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Keeping Squirrels Off Bird Feeders

The How To

Video - Squirrel Squawking
The battle with squirrels begins as soon as the first bird feeder is hung. Their ability to hang upside down and contort their bodies in seemingly hundreds of forms, makes the battle between the bird watcher and these furry little critters much like the Roadrunner and Wiley Coyote.

While many people enjoy watching them and their antics, this article is for those who want to know how to keep them off their bird feeders.

Our main focus is to prevent them from getting at our sunflower seed feeders. This type of seed tends to be more expensive and attracts the greatest variety of birds, we want to limit the seed to just the birds.

If you use nyjer (thistle) seed you'll have little problems with squirrels, as they are less interested in dinning on nyjer seed. Of course there are exceptions.

There are two main goals we are trying to accomplish:
(1) Keeping them from reaching our sunflower feeders, and

(2) Should they reach them, keeping them from damaging the feeder by chewing it apart.

Keeping Squirrels From Feeders

(1) Begin by surveying the site where you want to place your feeder. Bird feeders should be 8 feet away from any tree trunk, limb, or rooftop. Place feeders at least 5-6 feet above ground.

(2) Baffles - baffles are round umbrella-shaped barriers that are place either above a hanging feeder or below on a pole mounted feeder. On pole mounted feeders, baffles need to be at least 4 feet up on the pole. Five feet above ground is even better.

(3) Another method you may want to consider is using PVC pipe, available at local building supply stores. They are unable to climb on the PVC pipe if it's diameter is large enough.

Using a 8 inch diameter PVC pipe 6 feet long and 1 treated 4 x 4 x 8 post. Place the treated fence post 2 feet in the ground and slide the pipe over the post. Attach feeder to the 4 x 4 post.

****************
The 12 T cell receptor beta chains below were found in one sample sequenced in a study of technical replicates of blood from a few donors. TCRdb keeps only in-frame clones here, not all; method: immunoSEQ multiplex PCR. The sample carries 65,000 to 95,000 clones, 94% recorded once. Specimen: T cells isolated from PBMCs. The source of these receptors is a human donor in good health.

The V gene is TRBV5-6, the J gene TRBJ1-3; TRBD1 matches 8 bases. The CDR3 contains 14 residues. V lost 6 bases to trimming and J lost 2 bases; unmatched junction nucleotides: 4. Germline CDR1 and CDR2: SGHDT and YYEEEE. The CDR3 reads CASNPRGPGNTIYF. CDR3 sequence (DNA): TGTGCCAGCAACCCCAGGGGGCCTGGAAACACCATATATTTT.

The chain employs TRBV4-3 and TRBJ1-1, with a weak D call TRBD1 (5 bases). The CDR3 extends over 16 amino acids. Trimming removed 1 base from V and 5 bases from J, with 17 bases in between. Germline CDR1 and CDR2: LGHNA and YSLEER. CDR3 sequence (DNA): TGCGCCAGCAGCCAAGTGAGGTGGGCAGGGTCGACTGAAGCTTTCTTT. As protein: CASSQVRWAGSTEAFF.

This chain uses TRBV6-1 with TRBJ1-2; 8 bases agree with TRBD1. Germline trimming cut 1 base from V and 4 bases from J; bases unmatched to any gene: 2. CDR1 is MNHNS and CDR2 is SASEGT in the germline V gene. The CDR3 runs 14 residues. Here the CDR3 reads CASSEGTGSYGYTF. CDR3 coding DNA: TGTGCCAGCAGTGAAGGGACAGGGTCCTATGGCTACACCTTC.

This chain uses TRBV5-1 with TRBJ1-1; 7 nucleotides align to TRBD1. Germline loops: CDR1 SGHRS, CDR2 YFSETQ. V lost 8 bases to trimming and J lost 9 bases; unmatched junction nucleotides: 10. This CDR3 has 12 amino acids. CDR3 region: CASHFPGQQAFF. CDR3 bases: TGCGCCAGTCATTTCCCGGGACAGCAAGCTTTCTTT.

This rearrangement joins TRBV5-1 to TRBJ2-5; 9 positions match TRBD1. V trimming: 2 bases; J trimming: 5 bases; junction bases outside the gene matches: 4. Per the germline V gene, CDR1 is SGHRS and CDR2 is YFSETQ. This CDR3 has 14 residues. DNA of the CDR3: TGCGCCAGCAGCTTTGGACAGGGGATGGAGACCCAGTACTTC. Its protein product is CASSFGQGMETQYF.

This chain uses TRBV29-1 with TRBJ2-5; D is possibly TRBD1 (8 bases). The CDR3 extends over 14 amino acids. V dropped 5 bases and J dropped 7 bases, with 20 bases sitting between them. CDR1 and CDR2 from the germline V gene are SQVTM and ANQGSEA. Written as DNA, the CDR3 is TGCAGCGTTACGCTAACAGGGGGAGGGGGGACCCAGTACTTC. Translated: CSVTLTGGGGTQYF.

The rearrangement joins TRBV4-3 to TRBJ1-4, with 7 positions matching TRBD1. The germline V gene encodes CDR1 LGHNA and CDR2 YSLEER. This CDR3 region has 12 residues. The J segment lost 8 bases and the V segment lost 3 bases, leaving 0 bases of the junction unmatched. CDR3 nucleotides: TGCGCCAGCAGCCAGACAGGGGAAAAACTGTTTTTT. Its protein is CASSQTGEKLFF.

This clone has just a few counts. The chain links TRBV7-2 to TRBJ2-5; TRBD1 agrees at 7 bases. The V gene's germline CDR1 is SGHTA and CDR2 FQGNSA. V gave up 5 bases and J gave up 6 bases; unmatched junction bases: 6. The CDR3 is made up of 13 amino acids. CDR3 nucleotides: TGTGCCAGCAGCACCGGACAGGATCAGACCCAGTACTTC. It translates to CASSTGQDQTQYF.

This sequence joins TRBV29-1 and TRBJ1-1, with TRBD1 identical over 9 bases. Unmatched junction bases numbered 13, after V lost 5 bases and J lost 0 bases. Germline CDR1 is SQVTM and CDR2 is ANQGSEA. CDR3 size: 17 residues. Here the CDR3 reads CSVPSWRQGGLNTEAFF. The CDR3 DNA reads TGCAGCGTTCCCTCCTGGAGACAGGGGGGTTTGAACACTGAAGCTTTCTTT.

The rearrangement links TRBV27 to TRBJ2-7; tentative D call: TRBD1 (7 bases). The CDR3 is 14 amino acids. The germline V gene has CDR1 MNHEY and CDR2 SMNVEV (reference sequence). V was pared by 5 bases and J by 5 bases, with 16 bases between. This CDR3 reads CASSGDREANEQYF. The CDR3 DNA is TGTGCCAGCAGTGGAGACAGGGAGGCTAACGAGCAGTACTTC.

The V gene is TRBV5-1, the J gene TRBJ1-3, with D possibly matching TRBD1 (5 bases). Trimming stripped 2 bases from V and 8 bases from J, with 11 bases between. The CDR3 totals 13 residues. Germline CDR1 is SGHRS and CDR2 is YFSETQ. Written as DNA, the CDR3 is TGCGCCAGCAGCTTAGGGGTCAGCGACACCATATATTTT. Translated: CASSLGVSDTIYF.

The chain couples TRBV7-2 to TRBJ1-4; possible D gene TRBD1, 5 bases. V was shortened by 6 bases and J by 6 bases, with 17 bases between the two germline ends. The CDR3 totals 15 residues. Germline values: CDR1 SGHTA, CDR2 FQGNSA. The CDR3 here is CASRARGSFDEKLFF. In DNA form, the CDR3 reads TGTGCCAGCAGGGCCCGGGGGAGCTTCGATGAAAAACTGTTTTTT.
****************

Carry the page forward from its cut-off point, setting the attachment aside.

Remember to place feeders far enough from overhanging tree branches and rooftops to keep them from jumping to the feeder.
squirrel on hummingbird feeder

Chewing On Your Feeders

Bird feeders made from wood are the most susceptible to damage and are easily torn apart by the teeth of these animals.

Try using the methods above in order to deter them from destroying your feeders,

Once they are able to reach your wooden feeder, they'll make short work of chewing it apart to get at the bird seed.

Look for feeders that are made from tough plastic such as Lexan, as well as metal-reinforced portals where the birds get the seed.

Another good choice is a plastic tubular feeder surrounded by a grid of vinyl-coated wire. Hung from a branch with a baffle on top has worked very well in preventing squirrels from eating.

One of my favorites is made of steel and has a spring loaded platform on which the weight of the critter will close the feeder door. This type of feeder can be placed just about anywhere. While a bit pricey, this unit will last for years and is an excellent investment. You can check it our here: Spring Loaded. This type also allows room for birds like Cardinals to feed from.

Another design offered by Droll Yankee, a well known supplier of bird feeders, is the Droll Yankees FlipperYankee Flipper This feeder is squirrel proof and almost more fun to watch the squirrels try than feeding the birds, well almost.

Finally

squirrel house
Squirrel House
Accept that these creatures are a part of nature and offer cracked corn on low platform feeders for them. Cracked or Whole Kernel Corn is inexpensive and can be found at farm supply stores and most places that offer bird seed. When using corn, placed it close to the ground away from your bird feeders to draw them away.

Another option is to use Diversion Feeders. These are feeders that will attract them away from your bird feeders. Who knows, maybe you'll come to enjoy their activity on a cold day when there seems to be no other life in the great outdoors.

Be sure to visit our Duncraft for a complete array of Squirrel Proof Feeders

Learn the Habits of the Gray - The Habits of The Red Squirrels

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